7) Have Fun and Be Nice

Remember to have fun when shooting and look for inspiration no matter how the day goes. It’s your job to keep your subjects stoked by telling them how much they rip and always be courteous to other skiers on the mountain.

Composition

Just like learning how to ski with a pack on, learning how to compose a photo is key to getting the right shot when you need it. While there are several tricks to setting up the perfect photograph, there are a few staple techniques that should never be overlooked. Just remember to practice these before hitting the slopes and before you know it they will become second nature.

1. Rule of Thirds

Used in nearly every shot I take, this is the technique of breaking apart the frame into thirds both vertically and horizontally and aligning the subject at the cross-sections. By moving the subject away from the center of the photograph, the viewer’s eye will travel naturally through the photograph towards the action. You’ll notice in the shot below that I kept the skier in the bottom right corner of the photograph leading the eye into the skier’s path.

Rule of thirds

Breaking up the photo into thirds helps draw the viewer’s eye towards the subject.

2. Leading Lines

This technique is used mostly by landscape photographers but translates well into ski and action photography. The goal is to select a line in your frame and allow the line to guide the viewer’s eye toward the subject. Some examples of lines may include shadows, trees, ridgelines or the horizon. The trick is to line up the subject at either the end or beginning of the leading line.

Doran_Liam_-3407

The leading lines here draw you deeper into the slope and also help show how steep it is.

3. Positioning

A big mistake of both professional and amateur photographers is always keeping the camera at eye level. While it’s okay to take shots standing up, it’s also important to move things around. Take off your skis, crouch down and stand tall. The change in perspective will allow you to highlight various subjects in the frame and draw attention to the action you want to showcase while providing a unique angle.

4. Framing

Something I learned early on is to be ultra-critical of everything in the frame. The goal is to never have something that distracts or degrades the image, and takes away from the subject and overall mood. This can be difficult to achieve on snow, but taking a moment to look around can reduce easy-to-solve problems like chairlifts or signage.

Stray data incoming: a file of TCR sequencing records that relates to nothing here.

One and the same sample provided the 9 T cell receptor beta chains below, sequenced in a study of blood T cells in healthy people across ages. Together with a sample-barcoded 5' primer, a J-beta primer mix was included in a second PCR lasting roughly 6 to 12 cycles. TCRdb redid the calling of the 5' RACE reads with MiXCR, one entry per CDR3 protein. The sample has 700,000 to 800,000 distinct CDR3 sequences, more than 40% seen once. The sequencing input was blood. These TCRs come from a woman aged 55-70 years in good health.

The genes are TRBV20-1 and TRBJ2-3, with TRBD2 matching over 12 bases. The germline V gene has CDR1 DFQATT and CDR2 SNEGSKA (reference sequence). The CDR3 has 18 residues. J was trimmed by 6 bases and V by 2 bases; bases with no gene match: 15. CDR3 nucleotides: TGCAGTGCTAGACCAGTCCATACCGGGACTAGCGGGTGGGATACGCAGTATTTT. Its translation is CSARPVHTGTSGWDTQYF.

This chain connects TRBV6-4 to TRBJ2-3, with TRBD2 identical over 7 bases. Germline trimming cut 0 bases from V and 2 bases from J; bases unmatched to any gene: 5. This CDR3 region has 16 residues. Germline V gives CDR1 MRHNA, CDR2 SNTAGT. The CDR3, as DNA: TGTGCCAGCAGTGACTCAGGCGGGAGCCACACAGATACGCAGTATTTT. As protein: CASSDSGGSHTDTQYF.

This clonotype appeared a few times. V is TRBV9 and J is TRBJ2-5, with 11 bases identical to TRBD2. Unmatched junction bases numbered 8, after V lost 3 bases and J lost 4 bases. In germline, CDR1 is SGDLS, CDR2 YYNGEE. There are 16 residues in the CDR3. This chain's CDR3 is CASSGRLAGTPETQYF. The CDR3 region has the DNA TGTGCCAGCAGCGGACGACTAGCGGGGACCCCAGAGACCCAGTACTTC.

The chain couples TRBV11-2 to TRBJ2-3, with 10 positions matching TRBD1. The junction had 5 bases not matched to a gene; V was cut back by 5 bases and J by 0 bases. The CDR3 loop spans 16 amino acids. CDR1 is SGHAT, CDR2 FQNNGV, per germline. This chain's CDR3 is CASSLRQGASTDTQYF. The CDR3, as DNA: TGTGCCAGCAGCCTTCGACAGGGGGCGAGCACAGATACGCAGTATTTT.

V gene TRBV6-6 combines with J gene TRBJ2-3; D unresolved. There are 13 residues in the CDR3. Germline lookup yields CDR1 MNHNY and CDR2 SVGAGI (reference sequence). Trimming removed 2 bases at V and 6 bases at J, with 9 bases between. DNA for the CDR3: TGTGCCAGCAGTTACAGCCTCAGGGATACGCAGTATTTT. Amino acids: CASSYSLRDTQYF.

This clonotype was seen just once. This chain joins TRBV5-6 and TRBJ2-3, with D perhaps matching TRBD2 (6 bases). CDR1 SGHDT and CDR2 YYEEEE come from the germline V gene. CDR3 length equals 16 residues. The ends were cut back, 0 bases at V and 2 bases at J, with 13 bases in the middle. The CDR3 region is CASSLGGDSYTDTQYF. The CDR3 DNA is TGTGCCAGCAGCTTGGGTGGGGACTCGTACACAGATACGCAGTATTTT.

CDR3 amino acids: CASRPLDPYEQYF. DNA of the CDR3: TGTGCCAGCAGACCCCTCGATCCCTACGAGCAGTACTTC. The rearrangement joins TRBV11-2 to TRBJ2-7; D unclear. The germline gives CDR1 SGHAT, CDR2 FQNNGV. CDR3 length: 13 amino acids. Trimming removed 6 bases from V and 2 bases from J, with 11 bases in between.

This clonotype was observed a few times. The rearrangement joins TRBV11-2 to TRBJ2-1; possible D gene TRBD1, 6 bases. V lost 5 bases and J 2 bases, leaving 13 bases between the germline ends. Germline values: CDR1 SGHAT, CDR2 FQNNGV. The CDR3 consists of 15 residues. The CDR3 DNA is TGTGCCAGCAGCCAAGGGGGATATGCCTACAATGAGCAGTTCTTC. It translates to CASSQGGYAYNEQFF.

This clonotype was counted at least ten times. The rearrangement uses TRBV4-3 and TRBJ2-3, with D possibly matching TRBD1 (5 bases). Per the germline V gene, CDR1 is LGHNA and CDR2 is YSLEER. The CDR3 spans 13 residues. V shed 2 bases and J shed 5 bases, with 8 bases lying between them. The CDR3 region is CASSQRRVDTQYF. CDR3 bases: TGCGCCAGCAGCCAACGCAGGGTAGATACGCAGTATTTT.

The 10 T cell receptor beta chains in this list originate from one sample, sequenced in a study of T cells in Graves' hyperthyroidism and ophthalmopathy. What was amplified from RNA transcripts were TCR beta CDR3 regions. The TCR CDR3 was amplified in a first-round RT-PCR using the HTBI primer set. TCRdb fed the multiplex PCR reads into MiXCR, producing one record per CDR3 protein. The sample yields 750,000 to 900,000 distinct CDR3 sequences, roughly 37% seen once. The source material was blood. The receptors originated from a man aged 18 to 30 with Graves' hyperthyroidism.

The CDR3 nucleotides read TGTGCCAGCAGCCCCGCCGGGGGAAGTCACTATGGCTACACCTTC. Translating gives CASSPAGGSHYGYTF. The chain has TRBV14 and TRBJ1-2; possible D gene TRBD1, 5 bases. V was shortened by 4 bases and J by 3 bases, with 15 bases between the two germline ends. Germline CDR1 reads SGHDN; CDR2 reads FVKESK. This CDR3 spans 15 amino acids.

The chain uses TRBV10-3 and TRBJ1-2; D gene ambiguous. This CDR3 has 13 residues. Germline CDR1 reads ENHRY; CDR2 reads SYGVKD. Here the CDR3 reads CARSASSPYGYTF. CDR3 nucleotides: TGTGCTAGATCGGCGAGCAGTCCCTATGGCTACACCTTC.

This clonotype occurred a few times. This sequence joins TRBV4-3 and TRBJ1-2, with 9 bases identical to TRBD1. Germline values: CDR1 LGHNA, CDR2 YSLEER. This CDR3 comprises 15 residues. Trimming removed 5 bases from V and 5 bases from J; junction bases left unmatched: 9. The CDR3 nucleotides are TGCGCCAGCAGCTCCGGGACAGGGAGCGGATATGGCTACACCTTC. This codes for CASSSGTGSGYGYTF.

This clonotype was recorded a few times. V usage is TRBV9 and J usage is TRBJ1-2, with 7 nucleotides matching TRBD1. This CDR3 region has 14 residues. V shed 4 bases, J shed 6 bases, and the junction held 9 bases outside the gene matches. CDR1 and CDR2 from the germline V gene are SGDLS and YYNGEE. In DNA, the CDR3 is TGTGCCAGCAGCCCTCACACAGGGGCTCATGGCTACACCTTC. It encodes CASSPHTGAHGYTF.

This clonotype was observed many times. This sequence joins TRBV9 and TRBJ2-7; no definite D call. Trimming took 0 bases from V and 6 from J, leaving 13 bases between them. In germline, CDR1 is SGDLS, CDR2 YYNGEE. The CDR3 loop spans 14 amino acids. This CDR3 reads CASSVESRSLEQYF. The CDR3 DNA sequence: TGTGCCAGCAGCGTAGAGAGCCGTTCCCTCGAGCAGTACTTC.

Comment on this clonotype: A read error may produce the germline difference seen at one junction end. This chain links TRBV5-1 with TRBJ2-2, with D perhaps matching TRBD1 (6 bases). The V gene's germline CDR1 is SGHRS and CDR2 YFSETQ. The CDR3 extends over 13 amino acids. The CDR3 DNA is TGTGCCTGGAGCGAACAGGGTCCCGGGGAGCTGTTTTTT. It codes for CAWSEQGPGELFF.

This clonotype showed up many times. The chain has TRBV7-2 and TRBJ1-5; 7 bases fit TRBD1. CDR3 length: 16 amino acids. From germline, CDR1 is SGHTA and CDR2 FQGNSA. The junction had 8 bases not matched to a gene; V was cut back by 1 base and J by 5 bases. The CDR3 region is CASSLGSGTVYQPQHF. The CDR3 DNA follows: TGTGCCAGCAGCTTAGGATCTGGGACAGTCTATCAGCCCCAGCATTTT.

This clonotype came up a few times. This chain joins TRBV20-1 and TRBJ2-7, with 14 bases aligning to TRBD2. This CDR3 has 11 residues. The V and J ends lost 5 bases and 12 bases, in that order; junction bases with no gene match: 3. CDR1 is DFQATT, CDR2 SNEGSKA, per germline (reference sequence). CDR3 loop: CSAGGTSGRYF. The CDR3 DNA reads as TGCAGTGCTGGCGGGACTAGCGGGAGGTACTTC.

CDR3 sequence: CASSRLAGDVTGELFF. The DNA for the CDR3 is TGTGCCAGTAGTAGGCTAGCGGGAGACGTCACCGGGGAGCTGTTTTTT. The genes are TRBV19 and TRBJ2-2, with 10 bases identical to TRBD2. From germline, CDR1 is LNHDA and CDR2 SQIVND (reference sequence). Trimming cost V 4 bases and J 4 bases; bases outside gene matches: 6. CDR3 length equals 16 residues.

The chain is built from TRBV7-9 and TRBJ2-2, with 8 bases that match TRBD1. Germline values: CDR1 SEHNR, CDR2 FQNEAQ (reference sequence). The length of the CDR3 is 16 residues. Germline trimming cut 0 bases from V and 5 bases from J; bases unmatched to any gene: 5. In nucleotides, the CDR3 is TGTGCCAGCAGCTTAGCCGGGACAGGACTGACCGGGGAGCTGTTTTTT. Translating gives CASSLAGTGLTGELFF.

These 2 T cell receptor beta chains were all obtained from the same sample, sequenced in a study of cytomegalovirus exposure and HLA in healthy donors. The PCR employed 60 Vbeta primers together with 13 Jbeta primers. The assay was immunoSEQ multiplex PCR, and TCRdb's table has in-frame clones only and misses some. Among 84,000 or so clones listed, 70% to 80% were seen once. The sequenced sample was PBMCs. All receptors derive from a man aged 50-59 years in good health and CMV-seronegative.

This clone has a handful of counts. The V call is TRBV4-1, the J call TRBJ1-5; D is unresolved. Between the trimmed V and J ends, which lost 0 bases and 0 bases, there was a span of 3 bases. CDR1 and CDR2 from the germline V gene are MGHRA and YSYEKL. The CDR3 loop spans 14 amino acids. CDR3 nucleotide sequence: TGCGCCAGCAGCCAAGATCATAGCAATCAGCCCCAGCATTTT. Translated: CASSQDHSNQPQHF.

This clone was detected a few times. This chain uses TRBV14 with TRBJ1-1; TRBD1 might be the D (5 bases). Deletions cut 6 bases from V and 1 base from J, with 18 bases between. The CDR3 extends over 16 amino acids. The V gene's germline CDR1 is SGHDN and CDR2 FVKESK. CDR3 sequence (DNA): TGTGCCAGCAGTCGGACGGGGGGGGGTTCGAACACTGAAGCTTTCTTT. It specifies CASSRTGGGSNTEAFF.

Another trick is to make sure you leave enough room in the frame for your subject to move through. For instance, if your skier is moving left to right be sure not to have them at the extreme right side of the image with nowhere to go.

Liam_Doran-7360

Here I used the trees to frame the skier and draw the viewer’s eyes toward the subject.

5. Horizon

An uneven horizon is disorienting to the viewer and a sure mark of an inexperienced shooter. It is always best to get your shot level in camera, but you can usually straighten it out afterwards in post-production. The problem with doing it in post is that you may lose part of the image due to cropping and thus your framing and rule of thirds may be off.

6. Big Air

If you’re shooting your buddies in the park or hucking themselves off cliffs, always be sure to include either where they are taking off from and/or where they will be landing, preferably both.

A shot of a skier hovering in mid-air with no point of reference to the ground (a.k.a. the “guy in the sky” shot) is disorienting and should be avoided.

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Here I have just a hint of the edge of the pipe, but that little bit makes a huge difference in communicating the story to the viewer.

7. Communication

Before shooting talk to your skier and let them know exactly where you want them to ski. This can be tricky, as the view from where you stand and where your skier stands is completely different, so make sure to tell them your goals. You can go high-tech and use radios, or sometimes the simplest solutions are the best. Throw a snowball on the spot where you want the subject to turn. It’s low-tech, but works quite well and is used by the best ski photogs in the biz.

Of course, there is a time and place to break all of these rules, but it’s best to master them first. As always don’t be afraid to experiment and try new things. That is usually when things go right and you’ll get a picture you weren’t expecting.